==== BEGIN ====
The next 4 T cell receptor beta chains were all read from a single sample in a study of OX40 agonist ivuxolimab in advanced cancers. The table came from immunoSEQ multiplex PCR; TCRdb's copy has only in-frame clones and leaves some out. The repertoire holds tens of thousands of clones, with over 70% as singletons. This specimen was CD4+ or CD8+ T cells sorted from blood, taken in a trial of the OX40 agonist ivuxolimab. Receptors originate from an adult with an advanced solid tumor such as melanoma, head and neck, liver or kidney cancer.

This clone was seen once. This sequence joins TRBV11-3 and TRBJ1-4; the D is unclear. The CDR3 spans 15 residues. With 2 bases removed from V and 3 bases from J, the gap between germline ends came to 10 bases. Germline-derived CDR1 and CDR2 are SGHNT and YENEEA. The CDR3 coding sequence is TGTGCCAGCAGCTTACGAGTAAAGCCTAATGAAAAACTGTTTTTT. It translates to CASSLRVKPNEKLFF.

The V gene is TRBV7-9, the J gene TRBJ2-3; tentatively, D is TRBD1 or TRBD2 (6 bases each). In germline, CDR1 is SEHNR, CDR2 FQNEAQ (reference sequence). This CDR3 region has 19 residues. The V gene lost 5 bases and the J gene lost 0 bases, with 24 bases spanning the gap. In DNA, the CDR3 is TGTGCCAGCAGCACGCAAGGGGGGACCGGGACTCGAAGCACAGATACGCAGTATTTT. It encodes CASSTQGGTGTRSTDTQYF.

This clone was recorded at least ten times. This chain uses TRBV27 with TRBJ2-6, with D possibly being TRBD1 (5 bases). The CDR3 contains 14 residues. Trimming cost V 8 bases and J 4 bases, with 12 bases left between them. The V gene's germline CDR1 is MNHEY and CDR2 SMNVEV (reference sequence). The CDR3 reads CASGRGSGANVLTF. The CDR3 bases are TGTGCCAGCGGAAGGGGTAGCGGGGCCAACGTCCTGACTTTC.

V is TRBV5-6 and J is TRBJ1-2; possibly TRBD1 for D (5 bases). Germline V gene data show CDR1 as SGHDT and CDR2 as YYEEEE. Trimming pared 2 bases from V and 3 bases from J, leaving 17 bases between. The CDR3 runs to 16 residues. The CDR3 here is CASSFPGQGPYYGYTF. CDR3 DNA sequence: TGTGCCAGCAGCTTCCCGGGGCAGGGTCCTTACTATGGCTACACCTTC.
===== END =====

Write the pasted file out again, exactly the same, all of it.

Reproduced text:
The next 4 T cell receptor beta chains were all read from a single sample in a study of OX40 agonist ivuxolimab in advanced cancers. The table came from immunoSEQ multiplex PCR; TCRdb's copy has only in-frame clones and leaves some out. The repertoire holds tens of thousands of clones, with over 70% as singletons. This specimen was CD4+ or CD8+ T cells sorted from blood, taken in a trial of the OX40 agonist ivuxolimab. Receptors originate from an adult with an advanced solid tumor such as melanoma, head and neck, liver or kidney cancer.

This clone was seen once. This sequence joins TRBV11-3 and TRBJ1-4; the D is unclear. The CDR3 spans 15 residues. With 2 bases removed from V and 3 bases from J, the gap between germline ends came to 10 bases. Germline-derived CDR1 and CDR2 are SGHNT and YENEEA. The CDR3 coding sequence is TGTGCCAGCAGCTTACGAGTAAAGCCTAATGAAAAACTGTTTTTT. It translates to CASSLRVKPNEKLFF.

The V gene is TRBV7-9, the J gene TRBJ2-3; tentatively, D is TRBD1 or TRBD2 (6 bases each). In germline, CDR1 is SEHNR, CDR2 FQNEAQ (reference sequence). This CDR3 region has 19 residues. The V gene lost 5 bases and the J gene lost 0 bases, with 24 bases spanning the gap. In DNA, the CDR3 is TGTGCCAGCAGCACGCAAGGGGGGACCGGGACTCGAAGCACAGATACGCAGTATTTT. It encodes CASSTQGGTGTRSTDTQYF.

This clone was recorded at least ten times. This chain uses TRBV27 with TRBJ2-6, with D possibly being TRBD1 (5 bases). The CDR3 contains 14 residues. Trimming cost V 8 bases and J 4 bases, with 12 bases left between them. The V gene's germline CDR1 is MNHEY and CDR2 SMNVEV (reference sequence). The CDR3 reads CASGRGSGANVLTF. The CDR3 bases are TGTGCCAGCGGAAGGGGTAGCGGGGCCAACGTCCTGACTTTC.

V is TRBV5-6 and J is TRBJ1-2; possibly TRBD1 for D (5 bases). Germline V gene data show CDR1 as SGHDT and CDR2 as YYEEEE. Trimming pared 2 bases from V and 3 bases from J, leaving 17 bases between. The CDR3 runs to 16 residues. The CDR3 here is CASSFPGQGPYYGYTF. CDR3 DNA sequence: TGTGCCAGCAGCTTCCCGGGGCAGGGTCCTTACTATGGCTACACCTTC.